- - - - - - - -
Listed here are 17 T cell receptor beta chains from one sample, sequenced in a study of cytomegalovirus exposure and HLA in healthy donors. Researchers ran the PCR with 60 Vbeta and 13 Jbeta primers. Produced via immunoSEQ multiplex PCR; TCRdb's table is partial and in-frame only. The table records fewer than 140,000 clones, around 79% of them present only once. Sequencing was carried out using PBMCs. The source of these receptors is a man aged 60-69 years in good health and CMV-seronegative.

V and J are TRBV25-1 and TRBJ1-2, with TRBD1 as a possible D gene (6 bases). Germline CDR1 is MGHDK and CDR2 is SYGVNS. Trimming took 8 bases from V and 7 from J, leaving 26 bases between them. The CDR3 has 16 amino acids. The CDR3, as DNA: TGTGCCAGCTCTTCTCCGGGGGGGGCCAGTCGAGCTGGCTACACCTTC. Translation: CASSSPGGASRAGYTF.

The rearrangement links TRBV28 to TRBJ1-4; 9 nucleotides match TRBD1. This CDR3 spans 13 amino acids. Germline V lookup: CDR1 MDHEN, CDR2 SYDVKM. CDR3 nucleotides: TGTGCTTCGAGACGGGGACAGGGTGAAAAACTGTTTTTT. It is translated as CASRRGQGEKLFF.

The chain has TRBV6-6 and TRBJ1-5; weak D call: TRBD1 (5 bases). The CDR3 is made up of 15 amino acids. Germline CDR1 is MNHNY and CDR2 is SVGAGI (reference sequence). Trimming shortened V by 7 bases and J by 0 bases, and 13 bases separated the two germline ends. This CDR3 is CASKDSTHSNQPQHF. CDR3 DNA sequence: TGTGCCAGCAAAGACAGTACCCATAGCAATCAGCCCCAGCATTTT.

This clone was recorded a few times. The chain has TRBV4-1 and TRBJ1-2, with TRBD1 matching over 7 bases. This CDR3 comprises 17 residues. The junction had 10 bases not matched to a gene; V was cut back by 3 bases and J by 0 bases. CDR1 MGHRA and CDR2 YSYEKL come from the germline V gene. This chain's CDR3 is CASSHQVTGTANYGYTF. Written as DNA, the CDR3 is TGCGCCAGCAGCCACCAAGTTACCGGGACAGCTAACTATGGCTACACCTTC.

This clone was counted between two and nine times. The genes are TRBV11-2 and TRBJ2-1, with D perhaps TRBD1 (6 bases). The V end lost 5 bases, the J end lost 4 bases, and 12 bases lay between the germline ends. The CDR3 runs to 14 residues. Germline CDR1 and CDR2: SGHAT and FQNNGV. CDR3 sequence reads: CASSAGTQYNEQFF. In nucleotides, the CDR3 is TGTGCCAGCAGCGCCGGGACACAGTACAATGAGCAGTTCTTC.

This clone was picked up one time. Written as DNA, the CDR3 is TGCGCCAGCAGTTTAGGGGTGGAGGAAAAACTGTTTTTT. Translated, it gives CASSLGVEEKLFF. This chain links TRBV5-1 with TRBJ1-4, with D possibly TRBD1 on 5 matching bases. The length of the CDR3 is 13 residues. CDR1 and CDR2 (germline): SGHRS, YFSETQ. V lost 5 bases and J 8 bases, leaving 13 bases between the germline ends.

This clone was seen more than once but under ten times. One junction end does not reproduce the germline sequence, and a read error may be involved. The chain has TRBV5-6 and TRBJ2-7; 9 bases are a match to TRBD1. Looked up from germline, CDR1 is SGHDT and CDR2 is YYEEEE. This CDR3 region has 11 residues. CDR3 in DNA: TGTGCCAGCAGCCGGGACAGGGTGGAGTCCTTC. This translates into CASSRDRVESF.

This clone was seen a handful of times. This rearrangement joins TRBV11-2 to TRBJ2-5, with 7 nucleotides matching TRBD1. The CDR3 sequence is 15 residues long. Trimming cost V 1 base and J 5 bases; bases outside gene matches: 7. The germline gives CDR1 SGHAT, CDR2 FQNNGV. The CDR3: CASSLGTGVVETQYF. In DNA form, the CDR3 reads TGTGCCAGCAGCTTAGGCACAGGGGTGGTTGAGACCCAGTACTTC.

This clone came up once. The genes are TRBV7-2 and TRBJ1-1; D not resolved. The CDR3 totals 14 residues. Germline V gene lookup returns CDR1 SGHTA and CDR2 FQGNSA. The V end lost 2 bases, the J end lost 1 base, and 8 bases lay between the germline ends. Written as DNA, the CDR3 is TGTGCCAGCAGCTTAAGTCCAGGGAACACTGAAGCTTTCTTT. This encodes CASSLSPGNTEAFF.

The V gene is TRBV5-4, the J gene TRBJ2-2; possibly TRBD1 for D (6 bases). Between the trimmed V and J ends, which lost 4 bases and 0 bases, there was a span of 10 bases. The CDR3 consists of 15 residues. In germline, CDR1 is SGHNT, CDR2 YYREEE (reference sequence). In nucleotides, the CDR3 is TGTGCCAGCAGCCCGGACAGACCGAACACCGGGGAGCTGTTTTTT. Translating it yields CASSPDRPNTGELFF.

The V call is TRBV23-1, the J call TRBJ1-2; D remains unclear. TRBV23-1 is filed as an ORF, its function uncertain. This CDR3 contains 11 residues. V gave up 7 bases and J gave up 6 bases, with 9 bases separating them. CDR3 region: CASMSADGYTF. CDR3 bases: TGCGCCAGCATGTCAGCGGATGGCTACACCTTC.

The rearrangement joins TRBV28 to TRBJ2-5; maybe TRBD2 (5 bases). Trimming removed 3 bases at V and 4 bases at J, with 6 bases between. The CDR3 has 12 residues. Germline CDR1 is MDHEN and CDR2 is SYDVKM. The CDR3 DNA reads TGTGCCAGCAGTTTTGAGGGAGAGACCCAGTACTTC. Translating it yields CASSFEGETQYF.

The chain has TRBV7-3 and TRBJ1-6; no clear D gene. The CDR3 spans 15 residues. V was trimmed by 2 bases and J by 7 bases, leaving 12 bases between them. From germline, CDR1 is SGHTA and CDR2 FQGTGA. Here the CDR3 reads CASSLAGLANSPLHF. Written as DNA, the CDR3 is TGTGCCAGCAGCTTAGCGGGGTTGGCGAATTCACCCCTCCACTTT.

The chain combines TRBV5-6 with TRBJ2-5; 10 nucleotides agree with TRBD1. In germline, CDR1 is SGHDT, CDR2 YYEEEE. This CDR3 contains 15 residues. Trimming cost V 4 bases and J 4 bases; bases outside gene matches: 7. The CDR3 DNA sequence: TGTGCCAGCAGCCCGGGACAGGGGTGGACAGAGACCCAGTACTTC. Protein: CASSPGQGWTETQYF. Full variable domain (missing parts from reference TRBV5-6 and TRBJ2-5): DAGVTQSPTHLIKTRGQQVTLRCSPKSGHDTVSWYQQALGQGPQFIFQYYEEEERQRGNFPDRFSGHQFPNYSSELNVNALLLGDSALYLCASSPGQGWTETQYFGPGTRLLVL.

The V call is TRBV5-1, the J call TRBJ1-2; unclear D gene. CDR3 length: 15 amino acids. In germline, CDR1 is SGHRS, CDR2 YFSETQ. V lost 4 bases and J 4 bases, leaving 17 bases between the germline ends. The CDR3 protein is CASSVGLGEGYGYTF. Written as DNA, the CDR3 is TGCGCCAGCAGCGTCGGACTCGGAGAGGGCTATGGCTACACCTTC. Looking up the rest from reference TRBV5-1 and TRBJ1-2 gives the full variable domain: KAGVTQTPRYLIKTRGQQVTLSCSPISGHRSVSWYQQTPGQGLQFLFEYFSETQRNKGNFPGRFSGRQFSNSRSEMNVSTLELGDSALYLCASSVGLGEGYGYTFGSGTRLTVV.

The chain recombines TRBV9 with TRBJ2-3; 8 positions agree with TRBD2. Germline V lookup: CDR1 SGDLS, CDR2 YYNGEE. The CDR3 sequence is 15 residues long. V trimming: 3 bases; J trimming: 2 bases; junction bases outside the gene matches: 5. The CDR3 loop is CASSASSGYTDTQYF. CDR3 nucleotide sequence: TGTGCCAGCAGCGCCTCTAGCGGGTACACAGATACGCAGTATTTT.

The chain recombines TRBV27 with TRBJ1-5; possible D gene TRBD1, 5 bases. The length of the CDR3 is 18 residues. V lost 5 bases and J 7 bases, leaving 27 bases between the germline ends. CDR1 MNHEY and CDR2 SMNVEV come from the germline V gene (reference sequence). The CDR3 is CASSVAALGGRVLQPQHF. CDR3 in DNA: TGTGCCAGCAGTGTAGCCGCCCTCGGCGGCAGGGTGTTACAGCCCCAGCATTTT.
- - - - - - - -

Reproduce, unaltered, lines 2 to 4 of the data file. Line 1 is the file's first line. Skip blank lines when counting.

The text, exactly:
V and J are TRBV25-1 and TRBJ1-2, with TRBD1 as a possible D gene (6 bases). Germline CDR1 is MGHDK and CDR2 is SYGVNS. Trimming took 8 bases from V and 7 from J, leaving 26 bases between them. The CDR3 has 16 amino acids. The CDR3, as DNA: TGTGCCAGCTCTTCTCCGGGGGGGGCCAGTCGAGCTGGCTACACCTTC. Translation: CASSSPGGASRAGYTF.

The rearrangement links TRBV28 to TRBJ1-4; 9 nucleotides match TRBD1. This CDR3 spans 13 amino acids. Germline V lookup: CDR1 MDHEN, CDR2 SYDVKM. CDR3 nucleotides: TGTGCTTCGAGACGGGGACAGGGTGAAAAACTGTTTTTT. It is translated as CASRRGQGEKLFF.

The chain has TRBV6-6 and TRBJ1-5; weak D call: TRBD1 (5 bases). The CDR3 is made up of 15 amino acids. Germline CDR1 is MNHNY and CDR2 is SVGAGI (reference sequence). Trimming shortened V by 7 bases and J by 0 bases, and 13 bases separated the two germline ends. This CDR3 is CASKDSTHSNQPQHF. CDR3 DNA sequence: TGTGCCAGCAAAGACAGTACCCATAGCAATCAGCCCCAGCATTTT.